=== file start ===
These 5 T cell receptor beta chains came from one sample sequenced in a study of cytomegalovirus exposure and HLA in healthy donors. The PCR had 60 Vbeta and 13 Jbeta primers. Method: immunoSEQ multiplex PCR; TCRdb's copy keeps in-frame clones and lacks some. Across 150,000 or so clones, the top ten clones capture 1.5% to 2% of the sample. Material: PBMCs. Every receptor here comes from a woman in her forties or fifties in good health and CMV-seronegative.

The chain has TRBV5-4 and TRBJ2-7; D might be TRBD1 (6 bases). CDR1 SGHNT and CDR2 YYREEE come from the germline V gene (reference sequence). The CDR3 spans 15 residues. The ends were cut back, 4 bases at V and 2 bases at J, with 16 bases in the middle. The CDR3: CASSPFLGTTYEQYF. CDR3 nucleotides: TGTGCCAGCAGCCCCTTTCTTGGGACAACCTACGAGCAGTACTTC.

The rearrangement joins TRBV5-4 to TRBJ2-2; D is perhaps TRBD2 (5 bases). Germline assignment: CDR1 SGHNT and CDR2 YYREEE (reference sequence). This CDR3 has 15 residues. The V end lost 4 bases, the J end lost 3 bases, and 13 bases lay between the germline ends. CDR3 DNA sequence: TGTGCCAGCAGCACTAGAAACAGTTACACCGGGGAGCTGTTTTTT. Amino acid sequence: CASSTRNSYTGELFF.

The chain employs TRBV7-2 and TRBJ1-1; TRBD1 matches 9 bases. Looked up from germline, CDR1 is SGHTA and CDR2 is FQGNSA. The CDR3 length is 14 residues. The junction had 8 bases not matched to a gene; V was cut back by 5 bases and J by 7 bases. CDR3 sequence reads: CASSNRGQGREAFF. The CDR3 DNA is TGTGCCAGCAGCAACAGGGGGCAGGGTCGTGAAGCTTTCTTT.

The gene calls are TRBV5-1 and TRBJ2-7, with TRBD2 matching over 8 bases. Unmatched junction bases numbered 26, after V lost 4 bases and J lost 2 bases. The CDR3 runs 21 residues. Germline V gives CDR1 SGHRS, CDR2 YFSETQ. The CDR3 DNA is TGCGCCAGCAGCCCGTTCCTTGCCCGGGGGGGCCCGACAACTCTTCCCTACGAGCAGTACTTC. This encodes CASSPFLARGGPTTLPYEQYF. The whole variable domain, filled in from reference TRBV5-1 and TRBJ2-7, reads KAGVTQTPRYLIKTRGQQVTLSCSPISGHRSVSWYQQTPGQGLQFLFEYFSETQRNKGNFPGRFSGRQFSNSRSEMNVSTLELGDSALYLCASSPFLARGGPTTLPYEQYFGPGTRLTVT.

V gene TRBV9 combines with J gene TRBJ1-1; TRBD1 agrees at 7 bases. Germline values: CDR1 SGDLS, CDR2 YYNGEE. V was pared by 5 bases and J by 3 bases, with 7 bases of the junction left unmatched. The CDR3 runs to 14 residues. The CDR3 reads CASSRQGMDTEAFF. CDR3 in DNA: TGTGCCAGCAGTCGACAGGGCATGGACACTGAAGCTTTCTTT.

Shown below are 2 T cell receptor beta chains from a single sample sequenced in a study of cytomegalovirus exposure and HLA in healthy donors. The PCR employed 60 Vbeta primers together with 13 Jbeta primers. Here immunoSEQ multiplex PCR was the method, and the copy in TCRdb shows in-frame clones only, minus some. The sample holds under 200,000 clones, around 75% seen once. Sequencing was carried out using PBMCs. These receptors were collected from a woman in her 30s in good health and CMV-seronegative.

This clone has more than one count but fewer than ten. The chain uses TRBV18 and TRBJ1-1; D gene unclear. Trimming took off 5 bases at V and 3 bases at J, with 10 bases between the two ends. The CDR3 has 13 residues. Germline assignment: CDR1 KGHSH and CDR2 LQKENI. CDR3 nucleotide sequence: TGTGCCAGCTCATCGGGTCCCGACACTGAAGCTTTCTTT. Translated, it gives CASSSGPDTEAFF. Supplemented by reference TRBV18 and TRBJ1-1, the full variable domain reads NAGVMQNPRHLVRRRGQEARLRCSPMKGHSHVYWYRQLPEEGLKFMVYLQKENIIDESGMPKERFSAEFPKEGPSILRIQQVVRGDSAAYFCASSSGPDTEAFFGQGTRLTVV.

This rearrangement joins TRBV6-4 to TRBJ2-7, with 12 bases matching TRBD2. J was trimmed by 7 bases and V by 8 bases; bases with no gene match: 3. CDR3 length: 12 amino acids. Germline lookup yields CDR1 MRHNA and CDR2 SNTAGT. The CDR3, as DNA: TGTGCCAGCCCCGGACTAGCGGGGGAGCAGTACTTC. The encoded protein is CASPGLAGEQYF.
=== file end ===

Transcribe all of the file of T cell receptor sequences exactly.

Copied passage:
These 5 T cell receptor beta chains came from one sample sequenced in a study of cytomegalovirus exposure and HLA in healthy donors. The PCR had 60 Vbeta and 13 Jbeta primers. Method: immunoSEQ multiplex PCR; TCRdb's copy keeps in-frame clones and lacks some. Across 150,000 or so clones, the top ten clones capture 1.5% to 2% of the sample. Material: PBMCs. Every receptor here comes from a woman in her forties or fifties in good health and CMV-seronegative.

The chain has TRBV5-4 and TRBJ2-7; D might be TRBD1 (6 bases). CDR1 SGHNT and CDR2 YYREEE come from the germline V gene (reference sequence). The CDR3 spans 15 residues. The ends were cut back, 4 bases at V and 2 bases at J, with 16 bases in the middle. The CDR3: CASSPFLGTTYEQYF. CDR3 nucleotides: TGTGCCAGCAGCCCCTTTCTTGGGACAACCTACGAGCAGTACTTC.

The rearrangement joins TRBV5-4 to TRBJ2-2; D is perhaps TRBD2 (5 bases). Germline assignment: CDR1 SGHNT and CDR2 YYREEE (reference sequence). This CDR3 has 15 residues. The V end lost 4 bases, the J end lost 3 bases, and 13 bases lay between the germline ends. CDR3 DNA sequence: TGTGCCAGCAGCACTAGAAACAGTTACACCGGGGAGCTGTTTTTT. Amino acid sequence: CASSTRNSYTGELFF.

The chain employs TRBV7-2 and TRBJ1-1; TRBD1 matches 9 bases. Looked up from germline, CDR1 is SGHTA and CDR2 is FQGNSA. The CDR3 length is 14 residues. The junction had 8 bases not matched to a gene; V was cut back by 5 bases and J by 7 bases. CDR3 sequence reads: CASSNRGQGREAFF. The CDR3 DNA is TGTGCCAGCAGCAACAGGGGGCAGGGTCGTGAAGCTTTCTTT.

The gene calls are TRBV5-1 and TRBJ2-7, with TRBD2 matching over 8 bases. Unmatched junction bases numbered 26, after V lost 4 bases and J lost 2 bases. The CDR3 runs 21 residues. Germline V gives CDR1 SGHRS, CDR2 YFSETQ. The CDR3 DNA is TGCGCCAGCAGCCCGTTCCTTGCCCGGGGGGGCCCGACAACTCTTCCCTACGAGCAGTACTTC. This encodes CASSPFLARGGPTTLPYEQYF. The whole variable domain, filled in from reference TRBV5-1 and TRBJ2-7, reads KAGVTQTPRYLIKTRGQQVTLSCSPISGHRSVSWYQQTPGQGLQFLFEYFSETQRNKGNFPGRFSGRQFSNSRSEMNVSTLELGDSALYLCASSPFLARGGPTTLPYEQYFGPGTRLTVT.

V gene TRBV9 combines with J gene TRBJ1-1; TRBD1 agrees at 7 bases. Germline values: CDR1 SGDLS, CDR2 YYNGEE. V was pared by 5 bases and J by 3 bases, with 7 bases of the junction left unmatched. The CDR3 runs to 14 residues. The CDR3 reads CASSRQGMDTEAFF. CDR3 in DNA: TGTGCCAGCAGTCGACAGGGCATGGACACTGAAGCTTTCTTT.

Shown below are 2 T cell receptor beta chains from a single sample sequenced in a study of cytomegalovirus exposure and HLA in healthy donors. The PCR employed 60 Vbeta primers together with 13 Jbeta primers. Here immunoSEQ multiplex PCR was the method, and the copy in TCRdb shows in-frame clones only, minus some. The sample holds under 200,000 clones, around 75% seen once. Sequencing was carried out using PBMCs. These receptors were collected from a woman in her 30s in good health and CMV-seronegative.

This clone has more than one count but fewer than ten. The chain uses TRBV18 and TRBJ1-1; D gene unclear. Trimming took off 5 bases at V and 3 bases at J, with 10 bases between the two ends. The CDR3 has 13 residues. Germline assignment: CDR1 KGHSH and CDR2 LQKENI. CDR3 nucleotide sequence: TGTGCCAGCTCATCGGGTCCCGACACTGAAGCTTTCTTT. Translated, it gives CASSSGPDTEAFF. Supplemented by reference TRBV18 and TRBJ1-1, the full variable domain reads NAGVMQNPRHLVRRRGQEARLRCSPMKGHSHVYWYRQLPEEGLKFMVYLQKENIIDESGMPKERFSAEFPKEGPSILRIQQVVRGDSAAYFCASSSGPDTEAFFGQGTRLTVV.

This rearrangement joins TRBV6-4 to TRBJ2-7, with 12 bases matching TRBD2. J was trimmed by 7 bases and V by 8 bases; bases with no gene match: 3. CDR3 length: 12 amino acids. Germline lookup yields CDR1 MRHNA and CDR2 SNTAGT. The CDR3, as DNA: TGTGCCAGCCCCGGACTAGCGGGGGAGCAGTACTTC. The encoded protein is CASPGLAGEQYF.